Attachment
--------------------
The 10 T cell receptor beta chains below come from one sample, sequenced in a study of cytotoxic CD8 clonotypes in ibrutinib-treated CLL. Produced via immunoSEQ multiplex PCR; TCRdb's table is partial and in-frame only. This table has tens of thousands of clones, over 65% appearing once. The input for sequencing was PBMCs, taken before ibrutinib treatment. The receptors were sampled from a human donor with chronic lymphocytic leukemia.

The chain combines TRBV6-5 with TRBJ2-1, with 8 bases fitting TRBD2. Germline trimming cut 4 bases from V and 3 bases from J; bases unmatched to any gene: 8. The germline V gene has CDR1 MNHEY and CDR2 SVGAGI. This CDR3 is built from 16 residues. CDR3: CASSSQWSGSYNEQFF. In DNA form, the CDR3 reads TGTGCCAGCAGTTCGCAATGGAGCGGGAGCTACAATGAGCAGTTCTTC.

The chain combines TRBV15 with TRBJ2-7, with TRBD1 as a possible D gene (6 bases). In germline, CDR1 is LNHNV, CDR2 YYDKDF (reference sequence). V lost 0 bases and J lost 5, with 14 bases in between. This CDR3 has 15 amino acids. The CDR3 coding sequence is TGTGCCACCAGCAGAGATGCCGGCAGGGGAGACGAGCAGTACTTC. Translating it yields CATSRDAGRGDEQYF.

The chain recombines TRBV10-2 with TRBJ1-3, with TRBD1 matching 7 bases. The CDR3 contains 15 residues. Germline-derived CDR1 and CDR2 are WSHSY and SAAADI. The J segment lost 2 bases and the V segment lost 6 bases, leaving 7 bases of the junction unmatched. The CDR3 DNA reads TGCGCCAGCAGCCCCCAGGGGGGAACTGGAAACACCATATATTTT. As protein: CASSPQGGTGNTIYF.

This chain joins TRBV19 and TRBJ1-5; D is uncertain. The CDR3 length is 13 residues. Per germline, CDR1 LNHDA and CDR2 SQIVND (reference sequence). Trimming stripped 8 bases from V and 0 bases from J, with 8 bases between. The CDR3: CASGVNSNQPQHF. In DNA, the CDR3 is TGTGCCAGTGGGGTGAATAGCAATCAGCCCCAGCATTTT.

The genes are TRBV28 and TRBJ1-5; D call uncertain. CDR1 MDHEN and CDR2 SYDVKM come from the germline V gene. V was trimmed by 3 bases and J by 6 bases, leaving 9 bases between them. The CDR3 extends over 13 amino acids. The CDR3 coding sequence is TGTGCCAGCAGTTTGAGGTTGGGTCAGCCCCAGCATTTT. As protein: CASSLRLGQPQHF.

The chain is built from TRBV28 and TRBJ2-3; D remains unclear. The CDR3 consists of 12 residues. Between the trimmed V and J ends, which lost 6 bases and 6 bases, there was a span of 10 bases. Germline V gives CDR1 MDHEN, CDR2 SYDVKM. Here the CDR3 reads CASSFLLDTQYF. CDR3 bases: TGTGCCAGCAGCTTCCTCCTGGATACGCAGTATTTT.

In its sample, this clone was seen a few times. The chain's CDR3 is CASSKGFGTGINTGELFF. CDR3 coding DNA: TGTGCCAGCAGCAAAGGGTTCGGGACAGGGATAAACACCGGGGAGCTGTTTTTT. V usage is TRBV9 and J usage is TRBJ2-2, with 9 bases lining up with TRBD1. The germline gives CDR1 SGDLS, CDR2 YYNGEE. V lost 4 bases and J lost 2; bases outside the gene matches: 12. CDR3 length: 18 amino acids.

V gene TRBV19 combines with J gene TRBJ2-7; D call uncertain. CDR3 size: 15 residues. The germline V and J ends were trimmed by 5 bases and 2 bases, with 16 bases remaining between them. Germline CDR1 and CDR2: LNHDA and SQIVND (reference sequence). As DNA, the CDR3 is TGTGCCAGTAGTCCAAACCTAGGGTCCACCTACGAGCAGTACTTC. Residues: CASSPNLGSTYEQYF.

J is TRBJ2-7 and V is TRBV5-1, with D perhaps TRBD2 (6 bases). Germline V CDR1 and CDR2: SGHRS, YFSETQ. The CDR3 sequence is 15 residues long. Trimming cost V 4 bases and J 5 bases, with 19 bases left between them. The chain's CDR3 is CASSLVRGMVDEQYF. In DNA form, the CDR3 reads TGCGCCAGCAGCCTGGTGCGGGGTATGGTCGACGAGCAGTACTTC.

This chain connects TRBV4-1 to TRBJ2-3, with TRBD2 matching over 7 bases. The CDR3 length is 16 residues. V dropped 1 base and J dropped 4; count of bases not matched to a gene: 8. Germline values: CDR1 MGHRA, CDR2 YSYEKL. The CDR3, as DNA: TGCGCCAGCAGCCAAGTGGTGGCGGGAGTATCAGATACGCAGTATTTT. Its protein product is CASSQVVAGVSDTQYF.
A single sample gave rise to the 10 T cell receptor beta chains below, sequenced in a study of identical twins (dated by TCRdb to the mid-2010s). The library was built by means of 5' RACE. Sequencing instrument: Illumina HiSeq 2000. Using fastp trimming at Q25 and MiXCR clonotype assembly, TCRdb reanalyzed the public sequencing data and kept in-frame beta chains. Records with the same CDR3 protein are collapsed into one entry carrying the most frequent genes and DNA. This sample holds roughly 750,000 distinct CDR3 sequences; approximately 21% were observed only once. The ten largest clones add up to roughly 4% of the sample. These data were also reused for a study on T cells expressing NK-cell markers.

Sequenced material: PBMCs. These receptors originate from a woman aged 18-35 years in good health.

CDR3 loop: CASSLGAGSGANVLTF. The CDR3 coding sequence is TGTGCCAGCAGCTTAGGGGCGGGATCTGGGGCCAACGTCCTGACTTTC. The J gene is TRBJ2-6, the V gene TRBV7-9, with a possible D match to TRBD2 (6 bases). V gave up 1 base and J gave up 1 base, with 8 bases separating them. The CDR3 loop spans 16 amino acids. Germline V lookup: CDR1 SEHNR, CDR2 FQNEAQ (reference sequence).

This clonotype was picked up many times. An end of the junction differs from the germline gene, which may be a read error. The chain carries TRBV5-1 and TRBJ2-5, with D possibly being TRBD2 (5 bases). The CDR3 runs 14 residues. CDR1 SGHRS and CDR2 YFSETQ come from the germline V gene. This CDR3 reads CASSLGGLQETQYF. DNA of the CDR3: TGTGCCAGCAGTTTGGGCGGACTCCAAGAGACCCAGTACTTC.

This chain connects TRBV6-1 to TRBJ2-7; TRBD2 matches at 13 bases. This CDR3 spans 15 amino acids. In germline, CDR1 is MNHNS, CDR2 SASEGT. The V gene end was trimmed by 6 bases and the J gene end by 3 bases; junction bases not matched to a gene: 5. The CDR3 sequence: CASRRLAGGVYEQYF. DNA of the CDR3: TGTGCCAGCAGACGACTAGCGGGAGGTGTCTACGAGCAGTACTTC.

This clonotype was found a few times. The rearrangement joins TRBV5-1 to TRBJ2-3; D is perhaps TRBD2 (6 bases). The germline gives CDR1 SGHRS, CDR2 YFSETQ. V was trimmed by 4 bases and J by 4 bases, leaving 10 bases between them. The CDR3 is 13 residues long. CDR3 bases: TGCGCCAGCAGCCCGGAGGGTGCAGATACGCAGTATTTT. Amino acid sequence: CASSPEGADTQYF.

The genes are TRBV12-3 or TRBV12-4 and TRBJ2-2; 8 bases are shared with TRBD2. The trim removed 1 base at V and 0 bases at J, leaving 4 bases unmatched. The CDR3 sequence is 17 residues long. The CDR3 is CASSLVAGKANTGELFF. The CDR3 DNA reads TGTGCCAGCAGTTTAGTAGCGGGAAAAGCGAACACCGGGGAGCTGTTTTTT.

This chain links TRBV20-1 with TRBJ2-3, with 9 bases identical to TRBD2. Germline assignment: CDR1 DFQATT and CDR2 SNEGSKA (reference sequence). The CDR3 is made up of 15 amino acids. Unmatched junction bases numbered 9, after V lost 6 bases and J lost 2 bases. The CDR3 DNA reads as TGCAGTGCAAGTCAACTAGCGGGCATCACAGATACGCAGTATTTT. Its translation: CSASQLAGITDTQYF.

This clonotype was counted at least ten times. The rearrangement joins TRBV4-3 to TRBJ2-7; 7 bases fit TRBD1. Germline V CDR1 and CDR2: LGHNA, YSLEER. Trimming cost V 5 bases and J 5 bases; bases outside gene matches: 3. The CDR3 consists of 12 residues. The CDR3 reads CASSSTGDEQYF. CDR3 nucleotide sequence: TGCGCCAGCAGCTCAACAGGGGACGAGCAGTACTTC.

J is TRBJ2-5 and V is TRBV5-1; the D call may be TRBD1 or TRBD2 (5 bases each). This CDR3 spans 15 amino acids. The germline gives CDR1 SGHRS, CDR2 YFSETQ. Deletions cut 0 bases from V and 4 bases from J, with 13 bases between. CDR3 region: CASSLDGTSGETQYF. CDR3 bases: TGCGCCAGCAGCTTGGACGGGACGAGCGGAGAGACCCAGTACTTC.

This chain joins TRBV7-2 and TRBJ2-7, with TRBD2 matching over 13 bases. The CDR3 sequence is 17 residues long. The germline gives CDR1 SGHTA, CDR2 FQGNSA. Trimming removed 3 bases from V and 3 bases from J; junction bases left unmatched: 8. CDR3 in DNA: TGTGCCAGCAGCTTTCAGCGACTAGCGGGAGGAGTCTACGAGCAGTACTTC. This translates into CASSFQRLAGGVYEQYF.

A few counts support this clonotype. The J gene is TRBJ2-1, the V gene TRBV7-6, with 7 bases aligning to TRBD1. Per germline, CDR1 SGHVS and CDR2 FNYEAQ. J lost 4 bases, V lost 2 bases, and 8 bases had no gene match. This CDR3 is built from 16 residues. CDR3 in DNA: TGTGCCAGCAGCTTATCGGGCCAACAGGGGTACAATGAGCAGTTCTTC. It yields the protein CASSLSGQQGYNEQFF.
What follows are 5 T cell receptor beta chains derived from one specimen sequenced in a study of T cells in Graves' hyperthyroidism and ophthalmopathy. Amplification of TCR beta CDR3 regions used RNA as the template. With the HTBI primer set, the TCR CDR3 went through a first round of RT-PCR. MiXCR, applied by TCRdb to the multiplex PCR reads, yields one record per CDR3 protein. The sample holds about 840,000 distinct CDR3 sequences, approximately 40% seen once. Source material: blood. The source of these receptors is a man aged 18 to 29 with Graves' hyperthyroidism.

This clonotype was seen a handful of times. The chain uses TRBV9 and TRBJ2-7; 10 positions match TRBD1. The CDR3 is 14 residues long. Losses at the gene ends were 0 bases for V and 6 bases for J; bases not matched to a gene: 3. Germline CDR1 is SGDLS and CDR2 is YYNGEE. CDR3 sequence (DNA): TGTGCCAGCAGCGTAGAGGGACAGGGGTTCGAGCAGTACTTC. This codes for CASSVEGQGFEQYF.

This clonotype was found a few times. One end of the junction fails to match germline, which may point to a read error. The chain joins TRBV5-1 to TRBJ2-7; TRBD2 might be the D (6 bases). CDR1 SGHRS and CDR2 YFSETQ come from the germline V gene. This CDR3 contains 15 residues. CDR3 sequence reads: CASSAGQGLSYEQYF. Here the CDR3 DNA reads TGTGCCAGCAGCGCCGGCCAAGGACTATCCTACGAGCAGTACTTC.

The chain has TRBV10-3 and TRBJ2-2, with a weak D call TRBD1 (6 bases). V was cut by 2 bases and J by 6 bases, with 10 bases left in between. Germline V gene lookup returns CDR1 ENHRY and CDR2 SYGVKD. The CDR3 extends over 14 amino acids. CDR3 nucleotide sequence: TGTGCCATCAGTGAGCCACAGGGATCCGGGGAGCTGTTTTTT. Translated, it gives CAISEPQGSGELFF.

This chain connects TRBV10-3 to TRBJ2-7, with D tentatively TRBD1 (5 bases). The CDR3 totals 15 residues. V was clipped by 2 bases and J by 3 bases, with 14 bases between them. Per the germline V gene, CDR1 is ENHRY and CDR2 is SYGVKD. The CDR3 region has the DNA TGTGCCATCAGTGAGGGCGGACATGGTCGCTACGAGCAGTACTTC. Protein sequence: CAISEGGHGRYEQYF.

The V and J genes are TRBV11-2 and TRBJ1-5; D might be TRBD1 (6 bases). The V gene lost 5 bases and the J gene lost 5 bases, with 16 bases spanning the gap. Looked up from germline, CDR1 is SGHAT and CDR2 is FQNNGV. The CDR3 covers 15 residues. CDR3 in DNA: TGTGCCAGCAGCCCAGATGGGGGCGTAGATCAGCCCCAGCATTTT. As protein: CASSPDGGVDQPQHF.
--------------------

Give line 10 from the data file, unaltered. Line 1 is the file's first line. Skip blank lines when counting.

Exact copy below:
J is TRBJ2-7 and V is TRBV5-1, with D perhaps TRBD2 (6 bases). Germline V CDR1 and CDR2: SGHRS, YFSETQ. The CDR3 sequence is 15 residues long. Trimming cost V 4 bases and J 5 bases, with 19 bases left between them. The chain's CDR3 is CASSLVRGMVDEQYF. In DNA form, the CDR3 reads TGCGCCAGCAGCCTGGTGCGGGGTATGGTCGACGAGCAGTACTTC.